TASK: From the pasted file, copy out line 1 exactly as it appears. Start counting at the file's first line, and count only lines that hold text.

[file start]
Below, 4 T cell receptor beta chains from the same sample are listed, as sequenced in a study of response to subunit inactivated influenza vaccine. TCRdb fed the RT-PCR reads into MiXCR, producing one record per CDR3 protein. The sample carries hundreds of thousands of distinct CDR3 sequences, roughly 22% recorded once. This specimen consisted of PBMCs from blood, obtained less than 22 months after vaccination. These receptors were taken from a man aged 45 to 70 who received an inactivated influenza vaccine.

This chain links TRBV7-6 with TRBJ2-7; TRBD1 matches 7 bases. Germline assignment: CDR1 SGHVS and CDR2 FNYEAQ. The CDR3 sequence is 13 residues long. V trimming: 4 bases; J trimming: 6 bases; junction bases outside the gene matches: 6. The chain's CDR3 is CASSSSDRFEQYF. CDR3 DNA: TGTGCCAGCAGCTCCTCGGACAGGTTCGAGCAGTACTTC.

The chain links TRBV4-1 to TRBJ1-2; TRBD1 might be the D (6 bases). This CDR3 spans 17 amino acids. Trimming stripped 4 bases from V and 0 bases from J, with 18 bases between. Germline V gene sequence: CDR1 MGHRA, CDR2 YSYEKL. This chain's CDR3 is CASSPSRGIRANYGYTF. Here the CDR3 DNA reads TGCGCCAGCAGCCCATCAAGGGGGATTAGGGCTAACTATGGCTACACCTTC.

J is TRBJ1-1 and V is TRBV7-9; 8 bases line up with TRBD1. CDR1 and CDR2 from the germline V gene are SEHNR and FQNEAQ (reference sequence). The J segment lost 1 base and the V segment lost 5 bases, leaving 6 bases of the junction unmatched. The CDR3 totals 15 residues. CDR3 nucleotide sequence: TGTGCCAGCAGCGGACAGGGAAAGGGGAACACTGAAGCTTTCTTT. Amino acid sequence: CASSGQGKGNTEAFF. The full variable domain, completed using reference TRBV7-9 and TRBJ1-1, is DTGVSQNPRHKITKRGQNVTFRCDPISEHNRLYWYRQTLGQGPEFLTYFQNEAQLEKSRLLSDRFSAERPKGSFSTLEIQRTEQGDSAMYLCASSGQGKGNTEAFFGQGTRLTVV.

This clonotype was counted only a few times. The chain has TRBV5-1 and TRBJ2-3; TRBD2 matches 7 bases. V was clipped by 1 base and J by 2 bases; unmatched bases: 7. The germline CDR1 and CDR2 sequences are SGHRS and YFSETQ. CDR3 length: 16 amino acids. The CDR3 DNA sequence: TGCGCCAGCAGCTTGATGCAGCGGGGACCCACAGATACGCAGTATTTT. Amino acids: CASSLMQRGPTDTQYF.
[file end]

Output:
Below, 4 T cell receptor beta chains from the same sample are listed, as sequenced in a study of response to subunit inactivated influenza vaccine. TCRdb fed the RT-PCR reads into MiXCR, producing one record per CDR3 protein. The sample carries hundreds of thousands of distinct CDR3 sequences, roughly 22% recorded once. This specimen consisted of PBMCs from blood, obtained less than 22 months after vaccination. These receptors were taken from a man aged 45 to 70 who received an inactivated influenza vaccine.